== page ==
Gay-rights pioneer, playwright Kramer subject of new HBO doc
When young gay men began dying in 1981 of a rare form of cancer called Kaposi’s sarcoma, waves of shock and fear spread throughout the gay community. The media coined the term “GRID,” for gay-related immune deficiency, until the term “AIDS” replaced it the following year.
Watching his friends die one after the other, author and screenwriter Larry Kramer knew he had to act. By 1982, he’d helped found Gay Men’s Health Crisis to provide support and needed services to people living with HIV and AIDS. In 1987, he founded the more militant ACT UP to demand political action to fight the epidemic of AIDS. As Kramer said in a TV interview during that era, “We have to start being powerful or we are going to die.”
In the documentary “Larry Kramer in Love & Anger,” which screened at the Sundance Film Festival earlier this year and premieres June 29 on HBO, filmmaker Jean Carlomusto weaves together interviews with Kramer and other gay- rights leaders, shot over more than three decades with footage of street protests and tense activist meetings, to uncover the complex man at the heart of the story.
The film begins in September 1991 at an AIDS forum in New York City. AIDS had already killed 150,000 people in the U.S., and the death rate showed no sign of slowing. Kramer took the podium. He looked tense, his brow furrowed, his head resting on his palm. Finally he broke his silence and screamed out the word no one wanted to hear: “Plague!” People around the world are despondent, he shouted, as his eyes searched the room as if looking for a solution. Throughout the film, Kramer is as fiery as a biblical preacher railing against apathy and effeteness, going so far as to call his fellow homosexuals “sissies” for not being aggressive in demanding more.
In his semi-autobiographical 1985 play “The Normal Heart,” which won a Tony Award for best play revival on Broadway in 2011, Kramer made the protagonist Ned Weeks (based on himself) an obnoxious character. Kramer has a reputation of being a bombastic loudmouth and a contrarian. He admits it openly, almost gleefully. But, as the writer Calvin Trillin points out in the film, “a certain generation of gay men have reason to believe that Larry saved their lives.”
Kramer was, and still is, a controversial and divisive figure. He alienated many in the gay community for criticizing promiscuity and recreational drug use in his 1978 novel “Faggots,” though he was slightly redeemed when those activities were shown to have increased the spread of AIDS. He resigned from the board of Gay Men’s Health Crisis in 1983 because the other members weren’t as confrontational as he felt they needed to be. His next group, ACT UP, galvanized a community of activists to demand the Food and Drug Administration speed up the approval process for AIDS drugs, staging violent demonstrations and singling out government and medical officials for criticism.
Although much of the film takes place in New York, AIDS activism also had a strong presence on the West Coast, with groups in San Francisco and Los Angeles marching in solidarity. Congregation Kol Ami Rabbi Denise Eger, one of the country’s first openly lesbian rabbis, began working at Congregation Beth Chayim Chadashim in 1988 as its first full-time rabbi, at the height of the AIDS crisis.
“People were diagnosed and dead within six weeks,” Eger said. “It was a very bad time. People were in deep mourning, in crisis and traumatized.”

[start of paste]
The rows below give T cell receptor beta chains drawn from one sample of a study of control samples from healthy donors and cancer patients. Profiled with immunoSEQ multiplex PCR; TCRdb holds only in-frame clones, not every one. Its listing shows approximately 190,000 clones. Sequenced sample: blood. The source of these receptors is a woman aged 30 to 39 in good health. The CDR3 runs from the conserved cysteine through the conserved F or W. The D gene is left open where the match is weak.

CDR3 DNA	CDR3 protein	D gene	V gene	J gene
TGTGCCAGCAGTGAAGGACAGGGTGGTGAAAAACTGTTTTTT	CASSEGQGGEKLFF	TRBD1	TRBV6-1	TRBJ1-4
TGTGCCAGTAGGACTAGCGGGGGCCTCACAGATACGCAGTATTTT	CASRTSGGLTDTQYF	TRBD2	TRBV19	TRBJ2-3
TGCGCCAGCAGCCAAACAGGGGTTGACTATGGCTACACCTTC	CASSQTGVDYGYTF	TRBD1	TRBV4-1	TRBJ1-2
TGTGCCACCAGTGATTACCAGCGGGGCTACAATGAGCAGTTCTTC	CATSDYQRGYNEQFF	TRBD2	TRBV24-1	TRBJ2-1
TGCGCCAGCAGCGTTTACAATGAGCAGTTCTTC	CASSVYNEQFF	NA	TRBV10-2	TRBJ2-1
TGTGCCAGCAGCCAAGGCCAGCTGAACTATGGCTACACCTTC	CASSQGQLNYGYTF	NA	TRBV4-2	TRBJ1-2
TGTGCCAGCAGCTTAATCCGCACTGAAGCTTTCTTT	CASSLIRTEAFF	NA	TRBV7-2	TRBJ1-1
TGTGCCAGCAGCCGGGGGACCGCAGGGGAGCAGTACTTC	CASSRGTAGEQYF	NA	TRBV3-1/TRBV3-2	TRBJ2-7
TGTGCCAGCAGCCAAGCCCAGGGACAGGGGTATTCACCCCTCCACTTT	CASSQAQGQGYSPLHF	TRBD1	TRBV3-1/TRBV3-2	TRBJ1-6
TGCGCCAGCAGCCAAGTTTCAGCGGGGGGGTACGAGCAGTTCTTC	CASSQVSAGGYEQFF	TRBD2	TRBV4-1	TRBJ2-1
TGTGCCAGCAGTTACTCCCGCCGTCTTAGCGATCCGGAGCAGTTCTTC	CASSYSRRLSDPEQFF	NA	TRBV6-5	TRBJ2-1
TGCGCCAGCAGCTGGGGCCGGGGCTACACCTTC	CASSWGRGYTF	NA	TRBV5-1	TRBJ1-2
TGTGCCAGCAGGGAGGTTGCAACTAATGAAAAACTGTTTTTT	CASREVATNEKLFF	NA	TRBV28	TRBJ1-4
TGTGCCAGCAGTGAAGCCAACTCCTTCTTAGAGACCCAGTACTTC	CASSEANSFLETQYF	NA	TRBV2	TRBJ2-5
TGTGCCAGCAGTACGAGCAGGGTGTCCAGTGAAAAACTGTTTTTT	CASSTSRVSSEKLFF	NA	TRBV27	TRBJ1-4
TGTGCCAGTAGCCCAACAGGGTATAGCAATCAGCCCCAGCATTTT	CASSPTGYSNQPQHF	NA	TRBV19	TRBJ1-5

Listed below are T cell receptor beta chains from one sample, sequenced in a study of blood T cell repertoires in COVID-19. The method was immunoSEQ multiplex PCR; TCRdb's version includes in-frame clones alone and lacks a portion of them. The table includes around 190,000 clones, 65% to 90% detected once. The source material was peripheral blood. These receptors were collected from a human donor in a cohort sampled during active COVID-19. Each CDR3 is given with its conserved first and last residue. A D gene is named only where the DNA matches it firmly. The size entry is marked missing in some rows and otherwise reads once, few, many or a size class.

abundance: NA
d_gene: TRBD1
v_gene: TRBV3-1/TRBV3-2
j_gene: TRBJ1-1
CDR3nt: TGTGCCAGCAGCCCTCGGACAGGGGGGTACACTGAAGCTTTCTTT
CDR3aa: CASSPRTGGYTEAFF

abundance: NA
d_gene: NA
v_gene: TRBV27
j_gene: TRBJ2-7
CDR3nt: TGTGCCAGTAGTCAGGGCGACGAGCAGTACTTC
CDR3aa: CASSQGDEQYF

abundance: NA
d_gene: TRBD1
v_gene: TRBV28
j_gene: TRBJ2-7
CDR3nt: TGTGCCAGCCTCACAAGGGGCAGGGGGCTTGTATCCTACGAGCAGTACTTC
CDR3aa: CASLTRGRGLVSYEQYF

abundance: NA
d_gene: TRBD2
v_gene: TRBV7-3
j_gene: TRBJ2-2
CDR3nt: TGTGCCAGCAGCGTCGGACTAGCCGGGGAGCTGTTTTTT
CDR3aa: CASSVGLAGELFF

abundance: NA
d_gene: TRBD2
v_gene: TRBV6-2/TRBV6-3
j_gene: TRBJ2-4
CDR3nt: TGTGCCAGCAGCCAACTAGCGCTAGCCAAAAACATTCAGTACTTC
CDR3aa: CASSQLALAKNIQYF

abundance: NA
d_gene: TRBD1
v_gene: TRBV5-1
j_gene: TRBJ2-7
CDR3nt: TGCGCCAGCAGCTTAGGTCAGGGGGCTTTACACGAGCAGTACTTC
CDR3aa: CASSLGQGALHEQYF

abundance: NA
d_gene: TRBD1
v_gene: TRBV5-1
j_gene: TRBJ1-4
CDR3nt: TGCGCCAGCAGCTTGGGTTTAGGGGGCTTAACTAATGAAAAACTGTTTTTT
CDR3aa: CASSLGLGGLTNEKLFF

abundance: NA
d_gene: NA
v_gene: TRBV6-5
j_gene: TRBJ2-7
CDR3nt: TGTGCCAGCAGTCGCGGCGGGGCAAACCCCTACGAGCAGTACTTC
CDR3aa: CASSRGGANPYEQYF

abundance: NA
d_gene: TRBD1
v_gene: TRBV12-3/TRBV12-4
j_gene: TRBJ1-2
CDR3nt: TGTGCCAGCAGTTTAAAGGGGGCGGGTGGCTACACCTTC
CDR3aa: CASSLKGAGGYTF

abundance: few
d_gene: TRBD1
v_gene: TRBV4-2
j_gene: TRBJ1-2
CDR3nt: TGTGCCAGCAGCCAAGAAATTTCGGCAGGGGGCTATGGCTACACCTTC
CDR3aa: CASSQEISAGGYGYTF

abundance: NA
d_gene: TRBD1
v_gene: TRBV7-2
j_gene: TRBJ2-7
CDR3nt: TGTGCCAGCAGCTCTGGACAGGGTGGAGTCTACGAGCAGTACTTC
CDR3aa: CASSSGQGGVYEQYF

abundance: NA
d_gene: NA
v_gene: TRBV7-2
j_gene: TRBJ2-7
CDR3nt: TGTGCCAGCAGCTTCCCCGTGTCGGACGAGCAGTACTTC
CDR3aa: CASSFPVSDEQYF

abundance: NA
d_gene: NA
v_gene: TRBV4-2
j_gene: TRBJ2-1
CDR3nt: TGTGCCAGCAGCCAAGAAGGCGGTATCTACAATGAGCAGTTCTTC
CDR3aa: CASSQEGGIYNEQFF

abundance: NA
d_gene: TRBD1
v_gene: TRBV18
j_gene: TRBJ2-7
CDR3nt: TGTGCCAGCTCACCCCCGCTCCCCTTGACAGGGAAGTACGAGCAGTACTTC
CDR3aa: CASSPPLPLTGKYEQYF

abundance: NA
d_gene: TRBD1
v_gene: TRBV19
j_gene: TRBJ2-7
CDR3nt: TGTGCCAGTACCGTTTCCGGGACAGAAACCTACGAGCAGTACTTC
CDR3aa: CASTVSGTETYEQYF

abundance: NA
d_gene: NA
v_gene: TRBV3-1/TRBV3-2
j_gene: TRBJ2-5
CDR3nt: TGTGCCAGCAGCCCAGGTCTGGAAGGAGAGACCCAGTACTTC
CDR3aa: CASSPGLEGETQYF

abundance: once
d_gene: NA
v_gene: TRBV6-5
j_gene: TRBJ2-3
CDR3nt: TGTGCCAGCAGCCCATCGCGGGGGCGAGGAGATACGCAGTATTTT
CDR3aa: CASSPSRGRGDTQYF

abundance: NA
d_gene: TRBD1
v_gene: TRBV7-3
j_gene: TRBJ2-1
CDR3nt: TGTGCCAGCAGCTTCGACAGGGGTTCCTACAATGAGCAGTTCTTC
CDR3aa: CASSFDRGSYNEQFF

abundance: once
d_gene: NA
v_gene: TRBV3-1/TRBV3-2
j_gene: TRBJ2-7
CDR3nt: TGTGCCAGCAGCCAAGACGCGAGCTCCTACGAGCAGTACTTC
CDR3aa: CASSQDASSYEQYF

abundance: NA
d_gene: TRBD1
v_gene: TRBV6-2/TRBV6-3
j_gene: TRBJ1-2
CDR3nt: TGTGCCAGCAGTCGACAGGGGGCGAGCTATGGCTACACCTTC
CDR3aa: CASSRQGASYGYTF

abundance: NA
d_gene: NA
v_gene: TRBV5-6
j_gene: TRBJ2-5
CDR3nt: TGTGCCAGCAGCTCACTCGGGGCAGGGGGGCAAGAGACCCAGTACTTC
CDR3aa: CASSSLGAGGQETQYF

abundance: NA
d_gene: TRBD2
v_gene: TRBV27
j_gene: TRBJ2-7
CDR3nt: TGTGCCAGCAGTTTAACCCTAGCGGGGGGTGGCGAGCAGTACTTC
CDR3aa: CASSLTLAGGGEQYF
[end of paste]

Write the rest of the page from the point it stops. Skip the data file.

Eger ran a support group for HIV/AIDS patients and their loved ones, which continues to meet.
“Most of my days as a rabbi were spent simply driving from hospital to hospital,” Eger said. She went from West L.A. to downtown, Sherman Oaks, Long Beach and UCLA, visiting sick congregants. “In 1988, people didn’t understand the disease. You’d go into a hospital, and they’d make you put on a full-body gown,” she said.
In “Larry Kramer in Love & Anger,” members of Gay Men’s Health Crisis are shown visiting hospital patients in New York, bringing them trays of food that nurses had left outside their doors because they were too afraid to enter.
The documentary also explores lesser-known aspects of Kramer’s life: his contentious relationship with his parents, the affection he shared with his older brother, Arthur, and his difficult experiences as a closeted gay college student at Yale, where he attempted suicide. Kramer lived in London in the swinging ’60s, where he came to terms with his sexuality and also blossomed creatively. He worked for United Artists on several films and wrote the screenplay for “Women in Love,” a provocative adaptation of D.H. Lawrence’s novel that won him international recognition.
Kramer tied his background in the film industry with his success as an activist. “We really were doing street theater, and we had a lot of really talented people,” he says in the film. “I was trained in the movie business. You call it direct action, I call it putting on a show.”
It’s remarkable to see Kramer deliver fiery, impassioned speeches in the 1980s and ’90s, contrasted with footage of him in July 2013, hospitalized for complications from a liver transplant related to years of living with and battling HIV. At 78, the disease that he spent much of his life fighting, both politically and personally, had taken its toll. He could barely lift his head or speak.
The film ends triumphantly, as Kramer marries his longtime partner, David Webster, while in the intensive care unit of New York University’s Langone Medical Center. Kramer left the hospital in May 2014 and is currently at work on a book about gay history in America. He has led an unconventional life, and continues to fight for AIDS victims as they continue to wait for researchers to develop an AIDS vaccine and cure.